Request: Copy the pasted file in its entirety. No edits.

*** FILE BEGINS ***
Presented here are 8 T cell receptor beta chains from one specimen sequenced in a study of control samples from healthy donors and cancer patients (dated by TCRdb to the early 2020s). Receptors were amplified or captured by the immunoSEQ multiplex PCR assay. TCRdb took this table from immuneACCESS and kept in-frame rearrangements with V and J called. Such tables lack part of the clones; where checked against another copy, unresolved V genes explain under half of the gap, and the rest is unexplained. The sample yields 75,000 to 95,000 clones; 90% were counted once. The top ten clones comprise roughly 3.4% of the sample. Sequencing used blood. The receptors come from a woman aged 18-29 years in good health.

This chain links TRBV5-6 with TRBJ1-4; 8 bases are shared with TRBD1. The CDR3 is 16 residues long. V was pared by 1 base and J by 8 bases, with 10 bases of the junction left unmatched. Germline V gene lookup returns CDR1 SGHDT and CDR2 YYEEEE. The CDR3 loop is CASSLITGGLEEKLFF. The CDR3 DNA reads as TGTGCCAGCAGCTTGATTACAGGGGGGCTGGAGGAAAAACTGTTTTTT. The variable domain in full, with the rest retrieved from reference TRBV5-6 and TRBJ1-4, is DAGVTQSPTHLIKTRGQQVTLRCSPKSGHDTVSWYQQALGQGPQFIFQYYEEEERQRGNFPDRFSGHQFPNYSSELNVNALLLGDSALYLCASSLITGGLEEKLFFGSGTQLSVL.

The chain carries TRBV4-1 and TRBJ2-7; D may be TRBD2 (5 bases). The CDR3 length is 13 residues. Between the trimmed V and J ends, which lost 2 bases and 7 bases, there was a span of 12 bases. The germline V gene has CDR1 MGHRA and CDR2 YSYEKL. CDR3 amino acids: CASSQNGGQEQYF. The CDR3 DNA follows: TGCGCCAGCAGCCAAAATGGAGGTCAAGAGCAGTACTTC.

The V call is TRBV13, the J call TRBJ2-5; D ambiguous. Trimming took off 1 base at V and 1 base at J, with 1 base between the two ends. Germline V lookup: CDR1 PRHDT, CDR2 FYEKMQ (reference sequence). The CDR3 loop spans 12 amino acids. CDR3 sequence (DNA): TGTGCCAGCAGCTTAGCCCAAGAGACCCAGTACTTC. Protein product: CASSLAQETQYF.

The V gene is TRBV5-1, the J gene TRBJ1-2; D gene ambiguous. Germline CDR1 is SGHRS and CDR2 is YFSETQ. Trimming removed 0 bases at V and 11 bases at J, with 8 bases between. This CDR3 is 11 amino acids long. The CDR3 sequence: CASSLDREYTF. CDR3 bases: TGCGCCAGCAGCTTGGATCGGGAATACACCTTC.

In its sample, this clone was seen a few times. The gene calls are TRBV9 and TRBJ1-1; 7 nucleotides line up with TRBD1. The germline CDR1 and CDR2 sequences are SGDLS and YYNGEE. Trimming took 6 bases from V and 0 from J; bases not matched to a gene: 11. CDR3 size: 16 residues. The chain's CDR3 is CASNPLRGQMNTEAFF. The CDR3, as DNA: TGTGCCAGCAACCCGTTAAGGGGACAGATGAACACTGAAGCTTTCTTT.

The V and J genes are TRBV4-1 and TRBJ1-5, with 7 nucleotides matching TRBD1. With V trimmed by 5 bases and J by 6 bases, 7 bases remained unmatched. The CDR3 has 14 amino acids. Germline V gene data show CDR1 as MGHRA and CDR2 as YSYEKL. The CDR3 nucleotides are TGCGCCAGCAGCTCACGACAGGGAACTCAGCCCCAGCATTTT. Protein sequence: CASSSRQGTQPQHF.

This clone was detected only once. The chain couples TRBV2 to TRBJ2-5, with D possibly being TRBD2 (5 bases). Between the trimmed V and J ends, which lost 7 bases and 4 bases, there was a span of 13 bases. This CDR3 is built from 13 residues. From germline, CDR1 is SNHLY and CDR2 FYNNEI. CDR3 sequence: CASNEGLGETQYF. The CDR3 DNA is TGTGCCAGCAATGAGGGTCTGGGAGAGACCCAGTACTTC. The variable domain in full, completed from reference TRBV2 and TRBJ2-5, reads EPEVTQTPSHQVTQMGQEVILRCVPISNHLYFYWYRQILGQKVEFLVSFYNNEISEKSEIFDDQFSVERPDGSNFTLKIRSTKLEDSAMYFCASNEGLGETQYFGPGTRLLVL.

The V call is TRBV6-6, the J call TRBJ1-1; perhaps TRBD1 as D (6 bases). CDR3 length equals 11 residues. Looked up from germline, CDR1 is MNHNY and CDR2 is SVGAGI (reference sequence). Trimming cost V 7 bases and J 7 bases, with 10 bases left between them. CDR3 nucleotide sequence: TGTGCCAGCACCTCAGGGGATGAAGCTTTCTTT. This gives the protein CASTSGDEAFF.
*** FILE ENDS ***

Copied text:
Presented here are 8 T cell receptor beta chains from one specimen sequenced in a study of control samples from healthy donors and cancer patients (dated by TCRdb to the early 2020s). Receptors were amplified or captured by the immunoSEQ multiplex PCR assay. TCRdb took this table from immuneACCESS and kept in-frame rearrangements with V and J called. Such tables lack part of the clones; where checked against another copy, unresolved V genes explain under half of the gap, and the rest is unexplained. The sample yields 75,000 to 95,000 clones; 90% were counted once. The top ten clones comprise roughly 3.4% of the sample. Sequencing used blood. The receptors come from a woman aged 18-29 years in good health.

This chain links TRBV5-6 with TRBJ1-4; 8 bases are shared with TRBD1. The CDR3 is 16 residues long. V was pared by 1 base and J by 8 bases, with 10 bases of the junction left unmatched. Germline V gene lookup returns CDR1 SGHDT and CDR2 YYEEEE. The CDR3 loop is CASSLITGGLEEKLFF. The CDR3 DNA reads as TGTGCCAGCAGCTTGATTACAGGGGGGCTGGAGGAAAAACTGTTTTTT. The variable domain in full, with the rest retrieved from reference TRBV5-6 and TRBJ1-4, is DAGVTQSPTHLIKTRGQQVTLRCSPKSGHDTVSWYQQALGQGPQFIFQYYEEEERQRGNFPDRFSGHQFPNYSSELNVNALLLGDSALYLCASSLITGGLEEKLFFGSGTQLSVL.

The chain carries TRBV4-1 and TRBJ2-7; D may be TRBD2 (5 bases). The CDR3 length is 13 residues. Between the trimmed V and J ends, which lost 2 bases and 7 bases, there was a span of 12 bases. The germline V gene has CDR1 MGHRA and CDR2 YSYEKL. CDR3 amino acids: CASSQNGGQEQYF. The CDR3 DNA follows: TGCGCCAGCAGCCAAAATGGAGGTCAAGAGCAGTACTTC.

The V call is TRBV13, the J call TRBJ2-5; D ambiguous. Trimming took off 1 base at V and 1 base at J, with 1 base between the two ends. Germline V lookup: CDR1 PRHDT, CDR2 FYEKMQ (reference sequence). The CDR3 loop spans 12 amino acids. CDR3 sequence (DNA): TGTGCCAGCAGCTTAGCCCAAGAGACCCAGTACTTC. Protein product: CASSLAQETQYF.

The V gene is TRBV5-1, the J gene TRBJ1-2; D gene ambiguous. Germline CDR1 is SGHRS and CDR2 is YFSETQ. Trimming removed 0 bases at V and 11 bases at J, with 8 bases between. This CDR3 is 11 amino acids long. The CDR3 sequence: CASSLDREYTF. CDR3 bases: TGCGCCAGCAGCTTGGATCGGGAATACACCTTC.

In its sample, this clone was seen a few times. The gene calls are TRBV9 and TRBJ1-1; 7 nucleotides line up with TRBD1. The germline CDR1 and CDR2 sequences are SGDLS and YYNGEE. Trimming took 6 bases from V and 0 from J; bases not matched to a gene: 11. CDR3 size: 16 residues. The chain's CDR3 is CASNPLRGQMNTEAFF. The CDR3, as DNA: TGTGCCAGCAACCCGTTAAGGGGACAGATGAACACTGAAGCTTTCTTT.

The V and J genes are TRBV4-1 and TRBJ1-5, with 7 nucleotides matching TRBD1. With V trimmed by 5 bases and J by 6 bases, 7 bases remained unmatched. The CDR3 has 14 amino acids. Germline V gene data show CDR1 as MGHRA and CDR2 as YSYEKL. The CDR3 nucleotides are TGCGCCAGCAGCTCACGACAGGGAACTCAGCCCCAGCATTTT. Protein sequence: CASSSRQGTQPQHF.

This clone was detected only once. The chain couples TRBV2 to TRBJ2-5, with D possibly being TRBD2 (5 bases). Between the trimmed V and J ends, which lost 7 bases and 4 bases, there was a span of 13 bases. This CDR3 is built from 13 residues. From germline, CDR1 is SNHLY and CDR2 FYNNEI. CDR3 sequence: CASNEGLGETQYF. The CDR3 DNA is TGTGCCAGCAATGAGGGTCTGGGAGAGACCCAGTACTTC. The variable domain in full, completed from reference TRBV2 and TRBJ2-5, reads EPEVTQTPSHQVTQMGQEVILRCVPISNHLYFYWYRQILGQKVEFLVSFYNNEISEKSEIFDDQFSVERPDGSNFTLKIRSTKLEDSAMYFCASNEGLGETQYFGPGTRLLVL.

The V call is TRBV6-6, the J call TRBJ1-1; perhaps TRBD1 as D (6 bases). CDR3 length equals 11 residues. Looked up from germline, CDR1 is MNHNY and CDR2 is SVGAGI (reference sequence). Trimming cost V 7 bases and J 7 bases, with 10 bases left between them. CDR3 nucleotide sequence: TGTGCCAGCACCTCAGGGGATGAAGCTTTCTTT. This gives the protein CASTSGDEAFF.